HomeAfrica’s Sub-Saharan Countries Face Famine

Africa’s Sub-Saharan Countries Face Famine

May 22, 2016 1999Views

The sub-Saharan region of Africa has more undernourished citizens than any other geographic region in the world, with 60 million extremely malnourished people facing the threat of famine. The question is, why?

War, conflict and political volatility have certainly plagued these countries, but agricultural woes are at the forefront of the food crisis. Ineffective utilization of land and resources have severely limited agricultural production. This, combined with unpredictable weather patterns, has had a devastating impact on food supplies affecting a vast area and populace.

Land and Resources

Farmer irrigationAfrica is a continent of great agricultural potential with millions of acres of undeveloped land in the sub-Saharan countries alone. Unfortunately, many citizens lack what is necessary to fully realize the potential of the land—things like hardier seeds and plants that yield better crops, fertilizers, and irrigation/watering systems. Often, the same land is farmed over and over again which degrades the soil by removing vital nutrients from the land that are necessary for the production of quality crops.

Sub-Saharan farmers are typically small-hold farmers, meaning that they grow cash crops in addition to the food necessary to sustain their own family. These farmers have little chance of earning enough profit to reinvest through expansion, purchasing better seeds and fertilizer, or setting up an irrigation system. What’s more, small-hold farmers may face trade restrictions that inhibit trade with neighboring communities and nations. If the food can’t get to the people, the people can’t eat. And, similarly, if the farmers can’t sell their produce, they can’t earn income. So, the cycle of poverty and malnutrition repeats.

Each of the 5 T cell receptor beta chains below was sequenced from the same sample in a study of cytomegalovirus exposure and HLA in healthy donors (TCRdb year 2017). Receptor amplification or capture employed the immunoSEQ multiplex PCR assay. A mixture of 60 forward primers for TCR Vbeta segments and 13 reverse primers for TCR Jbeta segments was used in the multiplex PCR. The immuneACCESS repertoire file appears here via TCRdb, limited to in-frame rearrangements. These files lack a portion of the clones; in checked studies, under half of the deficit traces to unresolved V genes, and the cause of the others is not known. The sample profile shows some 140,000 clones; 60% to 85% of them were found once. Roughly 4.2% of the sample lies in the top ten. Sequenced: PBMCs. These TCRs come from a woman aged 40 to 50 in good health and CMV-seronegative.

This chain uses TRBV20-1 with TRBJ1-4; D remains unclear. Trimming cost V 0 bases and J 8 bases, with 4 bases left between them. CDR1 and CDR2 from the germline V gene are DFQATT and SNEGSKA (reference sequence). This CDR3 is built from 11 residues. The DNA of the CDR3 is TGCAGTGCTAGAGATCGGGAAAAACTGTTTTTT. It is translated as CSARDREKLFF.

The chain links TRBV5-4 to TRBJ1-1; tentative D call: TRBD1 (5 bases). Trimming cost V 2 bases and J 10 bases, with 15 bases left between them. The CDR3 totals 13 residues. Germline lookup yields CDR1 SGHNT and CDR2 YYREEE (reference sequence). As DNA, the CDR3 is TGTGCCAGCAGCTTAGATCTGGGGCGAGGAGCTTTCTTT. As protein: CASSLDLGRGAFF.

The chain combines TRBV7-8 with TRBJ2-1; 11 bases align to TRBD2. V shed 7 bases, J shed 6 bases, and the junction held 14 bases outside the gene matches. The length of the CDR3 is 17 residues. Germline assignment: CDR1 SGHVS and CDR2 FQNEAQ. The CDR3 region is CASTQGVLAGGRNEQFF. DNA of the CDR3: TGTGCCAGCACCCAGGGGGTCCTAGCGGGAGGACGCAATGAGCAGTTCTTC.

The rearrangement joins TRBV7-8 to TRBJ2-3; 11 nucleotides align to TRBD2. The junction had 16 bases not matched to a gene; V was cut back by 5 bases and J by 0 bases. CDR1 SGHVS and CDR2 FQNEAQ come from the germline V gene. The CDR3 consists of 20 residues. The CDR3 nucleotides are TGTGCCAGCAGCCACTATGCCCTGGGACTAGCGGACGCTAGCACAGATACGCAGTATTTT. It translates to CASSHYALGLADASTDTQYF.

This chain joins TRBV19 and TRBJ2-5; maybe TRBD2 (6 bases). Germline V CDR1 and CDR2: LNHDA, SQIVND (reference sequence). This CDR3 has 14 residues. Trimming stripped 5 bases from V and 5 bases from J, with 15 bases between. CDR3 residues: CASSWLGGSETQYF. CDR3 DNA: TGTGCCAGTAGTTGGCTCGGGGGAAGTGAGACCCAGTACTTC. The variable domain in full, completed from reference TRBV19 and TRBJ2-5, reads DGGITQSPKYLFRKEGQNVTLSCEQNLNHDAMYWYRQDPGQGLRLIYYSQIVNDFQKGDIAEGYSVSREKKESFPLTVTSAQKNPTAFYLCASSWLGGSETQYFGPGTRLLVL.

The Weather Forecast

Let’s face it, weather is unpredictable. This spells stress for those who largely depend on the land for their food. Even with aid in the form of imported food, improved farming techniques, and family planning, nature has its own plan and it can thwart any and all efforts for aid.

Climate changes have impacted the region significantly in the last few years. Last year was one of the hottest years on record for the entire continent of Africa. And, El Nino, a weather pattern that causes major disruptions in temperature and precipitation, has contributed to severely dry conditions in this region.  

Without irrigation systems, small-hold farmers rely on regular steady rainwater to nourish their crops and animals. So, when rainfall is sporadic, nonexistent or tumultuous, crops suffer and the risk of malnutrition and famine invades their lives like a plague.

Hope for Sub-Saharan Citizens

There are solutions to these problems and in some countries farmers are gaining great insight that will help them win the war against famine; they are beginning to grow more nutritionally rich crops and crops with shorter growing seasons and. In Malawi, farmers have had success exporting products such as tobacco, tea and sugar.

Innovative farming practices such will eventually allow sub-Saharan farmers to more effectively provide for their families and hopefully their neighboring communities in the near future.


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Resources and Further Reading:

The International Business Times:

Our Africa:

The Alliance for a Green Revolution in Africa (AGRA): Africa Agriculture Status Report 2014

Population Reference Bureau:

Three Successful Sub-Saharan Africa Family Planning Programs: